AHS students to receive intimate look at rehab
Aspen Times Staff Writer
They made a pledge to be drug-free, but a group of Aspen High School students will soon be spending a long weekend in a drug rehabilitation center.
Nearly half of the high school’s Heroes class ? a unique health education elective that focuses on drug prevention ? are traveling to Phoenix this weekend to visit a center for adolescent drug and alcohol abusers.
But the 24 students will do a lot more than simply tour the facility. The students, mostly underclassman, will actually be checked in to the center by school district Superintendent Tom Farrell, who also serves as the instructor for the Heroes program.
“We didn’t think the kids would benefit very much by being observers,” he said. “But they won’t spend the night there ? they’ll spend the whole day and then their evenings going through the exact same program that the kids in the rehab center go through.”
Check-in begins this morning, with students continuing their stay at the center on Friday and Saturday. AHS visitors will spend the weekend attending counseling sessions and meeting with the center’s residents, Farrell said.
The weekend ends in a “one-on-one” session, during which students and patients pair off to discuss the rehabilitation process. Students will come face to face with peers who almost lost their battle with addiction ? some, Farrell said, as young as 13.
Though the process seems frightening for your average 15-year-old high school student, each Heroes participant has been adequately prepared, Farrell said. Counselors from the center travel to Aspen each fall to give a small presentation on its operation before inviting the kids for a visit.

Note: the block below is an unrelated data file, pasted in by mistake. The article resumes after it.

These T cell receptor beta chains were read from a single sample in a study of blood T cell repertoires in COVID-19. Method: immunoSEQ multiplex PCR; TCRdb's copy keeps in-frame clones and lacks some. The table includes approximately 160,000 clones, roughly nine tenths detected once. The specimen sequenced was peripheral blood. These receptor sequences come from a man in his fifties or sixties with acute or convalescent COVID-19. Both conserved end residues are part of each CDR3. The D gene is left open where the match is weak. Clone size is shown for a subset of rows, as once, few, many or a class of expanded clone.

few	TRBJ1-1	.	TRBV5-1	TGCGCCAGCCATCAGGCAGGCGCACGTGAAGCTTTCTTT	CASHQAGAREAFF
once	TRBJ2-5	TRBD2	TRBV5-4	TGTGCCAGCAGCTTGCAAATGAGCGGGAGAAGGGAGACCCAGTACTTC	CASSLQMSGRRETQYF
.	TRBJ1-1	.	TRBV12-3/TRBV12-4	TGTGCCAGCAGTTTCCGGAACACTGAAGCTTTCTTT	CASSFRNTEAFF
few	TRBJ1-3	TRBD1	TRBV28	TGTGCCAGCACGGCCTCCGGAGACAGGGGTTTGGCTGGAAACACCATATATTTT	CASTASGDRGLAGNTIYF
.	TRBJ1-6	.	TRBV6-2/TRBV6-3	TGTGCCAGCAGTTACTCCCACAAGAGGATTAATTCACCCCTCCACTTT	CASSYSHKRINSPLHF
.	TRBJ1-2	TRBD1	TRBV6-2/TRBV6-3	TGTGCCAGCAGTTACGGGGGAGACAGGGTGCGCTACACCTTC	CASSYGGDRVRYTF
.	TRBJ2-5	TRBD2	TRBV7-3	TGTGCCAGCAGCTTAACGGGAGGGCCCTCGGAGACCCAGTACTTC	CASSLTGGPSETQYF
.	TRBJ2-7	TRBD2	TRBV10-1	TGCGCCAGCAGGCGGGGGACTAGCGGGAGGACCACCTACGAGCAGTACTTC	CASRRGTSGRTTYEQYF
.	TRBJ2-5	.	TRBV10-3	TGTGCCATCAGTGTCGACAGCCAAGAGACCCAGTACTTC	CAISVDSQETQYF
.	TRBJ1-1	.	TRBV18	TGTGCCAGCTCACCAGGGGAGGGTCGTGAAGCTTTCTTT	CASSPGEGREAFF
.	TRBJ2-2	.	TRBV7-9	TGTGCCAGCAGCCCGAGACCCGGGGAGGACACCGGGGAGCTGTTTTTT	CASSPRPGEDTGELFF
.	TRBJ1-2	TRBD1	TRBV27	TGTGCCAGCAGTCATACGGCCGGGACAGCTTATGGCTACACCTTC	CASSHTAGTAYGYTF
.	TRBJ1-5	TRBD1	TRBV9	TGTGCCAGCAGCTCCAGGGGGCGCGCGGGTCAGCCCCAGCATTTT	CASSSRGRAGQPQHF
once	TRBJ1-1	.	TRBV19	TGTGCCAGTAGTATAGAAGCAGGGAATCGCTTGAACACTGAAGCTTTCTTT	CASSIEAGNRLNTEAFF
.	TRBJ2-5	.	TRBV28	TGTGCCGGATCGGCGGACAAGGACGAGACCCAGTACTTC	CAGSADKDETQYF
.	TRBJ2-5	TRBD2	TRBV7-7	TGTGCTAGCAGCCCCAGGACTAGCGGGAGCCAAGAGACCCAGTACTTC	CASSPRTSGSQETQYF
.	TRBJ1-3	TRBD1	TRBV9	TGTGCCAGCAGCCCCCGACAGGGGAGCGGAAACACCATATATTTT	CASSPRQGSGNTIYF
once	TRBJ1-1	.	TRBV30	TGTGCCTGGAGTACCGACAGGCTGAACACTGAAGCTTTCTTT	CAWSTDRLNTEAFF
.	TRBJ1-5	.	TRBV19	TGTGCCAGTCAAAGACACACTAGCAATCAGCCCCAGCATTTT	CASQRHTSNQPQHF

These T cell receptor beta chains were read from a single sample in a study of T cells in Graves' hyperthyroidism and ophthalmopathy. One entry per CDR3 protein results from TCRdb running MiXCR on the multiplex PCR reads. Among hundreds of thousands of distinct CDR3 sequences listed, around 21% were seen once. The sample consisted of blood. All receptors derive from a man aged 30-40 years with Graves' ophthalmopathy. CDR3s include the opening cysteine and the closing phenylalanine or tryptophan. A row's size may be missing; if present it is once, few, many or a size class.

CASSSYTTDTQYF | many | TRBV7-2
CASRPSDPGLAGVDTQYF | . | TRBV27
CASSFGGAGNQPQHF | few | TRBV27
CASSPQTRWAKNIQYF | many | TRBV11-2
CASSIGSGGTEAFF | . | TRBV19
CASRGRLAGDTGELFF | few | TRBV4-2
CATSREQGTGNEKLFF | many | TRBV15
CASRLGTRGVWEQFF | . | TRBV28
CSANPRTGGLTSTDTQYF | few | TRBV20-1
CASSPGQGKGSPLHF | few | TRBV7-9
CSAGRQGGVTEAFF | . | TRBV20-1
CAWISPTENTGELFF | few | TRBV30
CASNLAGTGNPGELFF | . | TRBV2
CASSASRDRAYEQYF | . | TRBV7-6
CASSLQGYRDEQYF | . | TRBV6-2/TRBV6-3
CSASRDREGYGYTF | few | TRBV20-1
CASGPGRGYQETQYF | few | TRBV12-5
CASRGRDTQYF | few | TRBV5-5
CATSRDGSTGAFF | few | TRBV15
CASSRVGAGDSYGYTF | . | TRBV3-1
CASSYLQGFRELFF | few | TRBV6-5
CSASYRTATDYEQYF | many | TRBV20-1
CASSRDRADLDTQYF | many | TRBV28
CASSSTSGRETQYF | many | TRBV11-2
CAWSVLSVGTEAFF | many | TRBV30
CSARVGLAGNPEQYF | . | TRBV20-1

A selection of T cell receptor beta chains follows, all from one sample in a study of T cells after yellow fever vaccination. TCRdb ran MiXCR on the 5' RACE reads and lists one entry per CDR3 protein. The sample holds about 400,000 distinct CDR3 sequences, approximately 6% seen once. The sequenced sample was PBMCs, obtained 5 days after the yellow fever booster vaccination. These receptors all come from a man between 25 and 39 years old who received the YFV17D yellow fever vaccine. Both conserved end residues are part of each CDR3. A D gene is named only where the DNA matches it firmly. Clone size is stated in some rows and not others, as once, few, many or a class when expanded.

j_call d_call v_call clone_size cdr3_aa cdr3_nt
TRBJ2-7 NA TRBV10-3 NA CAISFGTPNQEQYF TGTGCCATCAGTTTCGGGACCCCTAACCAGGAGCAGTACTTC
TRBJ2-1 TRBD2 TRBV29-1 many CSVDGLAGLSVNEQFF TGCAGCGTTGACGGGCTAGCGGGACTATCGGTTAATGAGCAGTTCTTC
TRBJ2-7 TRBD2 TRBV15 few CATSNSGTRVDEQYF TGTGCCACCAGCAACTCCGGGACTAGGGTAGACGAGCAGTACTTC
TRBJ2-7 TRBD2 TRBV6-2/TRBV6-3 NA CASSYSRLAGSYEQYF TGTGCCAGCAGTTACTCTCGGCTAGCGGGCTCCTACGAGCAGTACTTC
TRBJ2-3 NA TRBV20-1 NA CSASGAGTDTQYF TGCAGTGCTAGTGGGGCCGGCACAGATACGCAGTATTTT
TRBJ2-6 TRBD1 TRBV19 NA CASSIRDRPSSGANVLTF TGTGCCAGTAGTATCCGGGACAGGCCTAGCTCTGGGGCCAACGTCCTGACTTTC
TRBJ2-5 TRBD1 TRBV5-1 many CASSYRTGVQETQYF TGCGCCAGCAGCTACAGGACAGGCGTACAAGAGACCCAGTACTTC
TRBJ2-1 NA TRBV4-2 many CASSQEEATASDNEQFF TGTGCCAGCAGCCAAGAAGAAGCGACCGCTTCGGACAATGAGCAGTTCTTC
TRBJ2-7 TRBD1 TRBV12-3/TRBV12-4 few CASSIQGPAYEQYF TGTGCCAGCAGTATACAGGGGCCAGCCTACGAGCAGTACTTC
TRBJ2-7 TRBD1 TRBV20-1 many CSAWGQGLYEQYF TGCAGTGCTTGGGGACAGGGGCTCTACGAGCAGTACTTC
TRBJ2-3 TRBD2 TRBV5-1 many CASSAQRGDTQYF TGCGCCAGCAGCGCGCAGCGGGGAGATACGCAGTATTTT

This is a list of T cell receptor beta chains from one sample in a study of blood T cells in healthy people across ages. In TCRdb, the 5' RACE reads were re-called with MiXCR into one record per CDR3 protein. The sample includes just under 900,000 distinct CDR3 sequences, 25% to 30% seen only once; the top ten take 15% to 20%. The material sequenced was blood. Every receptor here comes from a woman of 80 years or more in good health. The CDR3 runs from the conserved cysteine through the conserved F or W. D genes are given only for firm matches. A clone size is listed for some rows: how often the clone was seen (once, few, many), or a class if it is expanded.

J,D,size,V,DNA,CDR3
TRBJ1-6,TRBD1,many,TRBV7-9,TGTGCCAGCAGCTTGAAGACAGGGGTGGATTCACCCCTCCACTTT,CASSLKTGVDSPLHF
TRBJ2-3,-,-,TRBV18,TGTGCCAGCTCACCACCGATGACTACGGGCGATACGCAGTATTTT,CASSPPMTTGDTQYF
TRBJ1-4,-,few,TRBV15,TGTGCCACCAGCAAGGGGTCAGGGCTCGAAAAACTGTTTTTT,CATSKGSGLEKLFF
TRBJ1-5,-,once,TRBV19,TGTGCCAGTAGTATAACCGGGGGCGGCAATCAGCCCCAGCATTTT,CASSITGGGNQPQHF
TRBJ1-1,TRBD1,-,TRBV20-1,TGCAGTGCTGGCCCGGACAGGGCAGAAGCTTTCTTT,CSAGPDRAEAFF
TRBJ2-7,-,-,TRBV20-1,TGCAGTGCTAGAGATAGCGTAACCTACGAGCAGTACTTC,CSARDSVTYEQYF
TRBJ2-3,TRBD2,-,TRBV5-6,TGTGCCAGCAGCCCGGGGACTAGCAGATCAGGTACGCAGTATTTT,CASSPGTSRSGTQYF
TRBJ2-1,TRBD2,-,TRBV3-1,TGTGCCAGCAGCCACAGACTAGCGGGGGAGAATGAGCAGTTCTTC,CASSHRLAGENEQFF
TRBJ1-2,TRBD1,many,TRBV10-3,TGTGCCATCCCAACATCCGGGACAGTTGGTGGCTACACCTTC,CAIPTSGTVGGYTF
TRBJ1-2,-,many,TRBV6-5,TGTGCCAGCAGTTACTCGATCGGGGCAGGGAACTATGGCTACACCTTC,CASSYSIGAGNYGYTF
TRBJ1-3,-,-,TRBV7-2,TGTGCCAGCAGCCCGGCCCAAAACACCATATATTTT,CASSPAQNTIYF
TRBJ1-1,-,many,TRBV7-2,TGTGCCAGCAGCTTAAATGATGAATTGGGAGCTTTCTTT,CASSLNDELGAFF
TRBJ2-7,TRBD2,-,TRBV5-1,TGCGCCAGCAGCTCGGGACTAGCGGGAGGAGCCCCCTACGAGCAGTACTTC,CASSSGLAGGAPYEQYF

“We have two of the therapists come up here and spend a week preparing them, so when the kids go down, they’re not panic stricken,” he said.
This field trip will actually be Farrell’s fourth with his students. He’ll make an additional trip this spring when he escorts the remaining 30 Heroes students on their own trip to the rehab center.
Though the trip follows the recent expulsion of an AHS student who admitted using cocaine on school property, the events are not connected. Heroes is actually a well-established course at AHS, Farrell said.
“It’s not reaction ? this is a proactive class,” he said.
The students will return to school on Monday.
This year, Heroes is up to 54 students ? its highest enrollment rate ever, Farrell said. The class meets every day during the lunch hour. Students come to Farrell’s office to discuss anything from drug prevention to goings-on around the school.
The class allows any AHS student to participate, Farrell said ? the only catch is that each student must promise to remain drug free. The class is taught in conjunction with the Valley Partnership for Drug Prevention.
Heroes students also perform a variety of tasks around the district, including acting as drug-free mentors for middle schoolers and taking the occasional health class.
Field trips are also encouraged for the class. Aside from the annual visit to the rehab center, past classes have also attended a national drug education conference in San Diego.
[Jennifer Davoren’s e-mail address is email@example.com]
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Just in time for Halloween, the Pitkin County Board of Health voted 4-2 to reduce the size of informal gatherings from 10 to five for at least the next two weeks starting Friday. According to the public health director, officials are currently investigating 11 outbreaks in Pitkin County.